Poetry Reading

More on project 154


I received my copy of the Live Canon Project 154 book a day or so ago. All of Shakespeare’s sonnets, with a response by 154 contemporary poets including friends like Robin Houghton, Antony Mair, Sue Rose and many more.

As a rule this kind of intertextuality isn’t my bag. Nor do I need prompts for what to write about. But rubbing shoulders with the Bard wasn’t to be missed. I wrote my response to sonnet 19 very quickly, as I only had a week, and it was a busy one. I had a decent idea. I pictured the lover trapped between the lines of the Shakespeare sonnet, like a prisoner looking through bars. I wanted the language to the similar in tone to the sonnet, so I avoided contemporary language so not to seem anachronistic.


I went to the Victoria & Albert museum on 24th April to hear the first couple of dozen sonnets and responses read. Maybe I’m letting the side down as poet, but the phrase poetry marathon (glimpsed on the sign outside) always makes me shudder. I LOVE poetry, but the idea that it becomes some kind of an endurance test is not for me.

When it came to the moment when my own poem was read out, the poem was read by a single person in the same voice so was unintelligible. I found this very embarrassing, and it left me a bit miffed that a theatre company devoted to reading poems hadn’t sussed that this could be read in two voices. But it’s my own fault. It was however a gorgeous setting for a reading, and I heard lots of other good poems (plus the Willie the Shake stuff of course).


In the book are some genuinely interesting responses to the sonnets. Many braved a sonnet reply, such as my pal Robin Houghton with her Suggestion from The Rival Poet, or Abigail Parry whose Shakespeare in Space replied to No.18, possibly the most famous sonnet of all, with ‘Shall I compare thee to the Milky Way?’ and uses the language of astronomy. while leoemercer’s extraordinary poem called this depict the sad moment when you realise your beatuiful relation hip clearly hasnt workt out (an anagram of shaxespeares 107st sonnet) really has to be encountered for yourself.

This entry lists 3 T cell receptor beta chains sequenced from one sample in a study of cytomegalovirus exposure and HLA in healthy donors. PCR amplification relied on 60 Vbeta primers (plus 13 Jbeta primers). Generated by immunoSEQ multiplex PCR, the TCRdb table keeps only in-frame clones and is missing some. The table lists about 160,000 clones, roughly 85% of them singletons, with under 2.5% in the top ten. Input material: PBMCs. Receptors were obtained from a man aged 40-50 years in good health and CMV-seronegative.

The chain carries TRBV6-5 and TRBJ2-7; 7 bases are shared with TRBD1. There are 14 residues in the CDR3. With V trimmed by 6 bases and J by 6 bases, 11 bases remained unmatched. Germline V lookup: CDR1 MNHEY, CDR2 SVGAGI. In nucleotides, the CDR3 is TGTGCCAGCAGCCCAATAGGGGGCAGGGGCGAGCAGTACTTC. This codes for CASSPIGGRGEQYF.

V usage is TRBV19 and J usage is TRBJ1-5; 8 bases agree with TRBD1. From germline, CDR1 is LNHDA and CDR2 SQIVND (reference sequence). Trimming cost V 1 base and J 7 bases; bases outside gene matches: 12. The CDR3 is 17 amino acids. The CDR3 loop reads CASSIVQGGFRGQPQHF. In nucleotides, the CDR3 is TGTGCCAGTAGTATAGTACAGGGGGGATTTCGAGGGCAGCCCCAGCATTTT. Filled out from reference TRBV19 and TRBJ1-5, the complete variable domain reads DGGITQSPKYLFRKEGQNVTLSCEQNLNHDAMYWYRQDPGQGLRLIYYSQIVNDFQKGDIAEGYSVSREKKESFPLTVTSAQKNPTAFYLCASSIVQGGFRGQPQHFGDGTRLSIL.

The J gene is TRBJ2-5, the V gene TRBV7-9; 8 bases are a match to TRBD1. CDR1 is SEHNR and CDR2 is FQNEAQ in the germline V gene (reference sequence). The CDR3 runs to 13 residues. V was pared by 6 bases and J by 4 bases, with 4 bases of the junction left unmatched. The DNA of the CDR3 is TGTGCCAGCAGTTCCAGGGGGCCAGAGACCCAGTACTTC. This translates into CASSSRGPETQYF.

In reply to sonnet 70, Mo Jones’s poem is easily the most stark of all, so stark it can be quoted in full:


My fuck up + my shiftiness = your fuck up + your deceit

We’re quits.

All in all, a collection that is thought provoking and well-worth checking out.



Bard at work

Been hard at work this week on my poem for the mysterious sounding Project 154. It involves writing a response to Willie the Shake’s sonnet 19, perhaps not one of his best but nevertheless magnificent about time and love. Directly responding to other poet’s work is not something I’ve done much (other than renga experiments with friends long ago) so good to start at the top with the Bard himself.

Thanks to my pals The Shakespeare Heptet I’ve been thinking lots about the sonnets lately, so quite nice to put that to work.

On the 24th April all the poems will be read out in a marathon reading at the V&A museum in London. LiveCanon is an interesting organisation, and one I’ll clearly be learning more about shortly.



The Shakespeare Heptet – the greatest unknown band in the UK

The Shakespeare Heptet L to R Dipak Chanda, Rebecca Macmillan, Aaron Power,  Sylvana Montoya and Richard Gibson

And great Art beaten down was the phrase suddenly rolling doomily in my head last night. I was drinking a nice pint of bitter in a pub called The World’s End in Brighton while hugely enjoying The Shakespeare Heptet playing in the corner of a pub. As usual, their musicianship was near immaculate. This despite the fact that outside in London Road a shop alarm was wailing peevishly, and that the pub was noisy. Of course people coming in for a drink are perfectly entitled to chat and enjoy themselves. But I can’t help but marvel at how some people can be so willfully oblivious to the miraculous music happening in the same room.

This is just me being an old curmudgeon, of course, the band played with enjoyment and expertise, and those who had ears loved it.

I have written about Richard Gibson’s plan to set every Shakespeare sonnet to music before here before. Although it seems at first a madcap scheme, the results are stunning. While the music is rooted in an absolute immersion in the sonnets, the results are completely contemporary.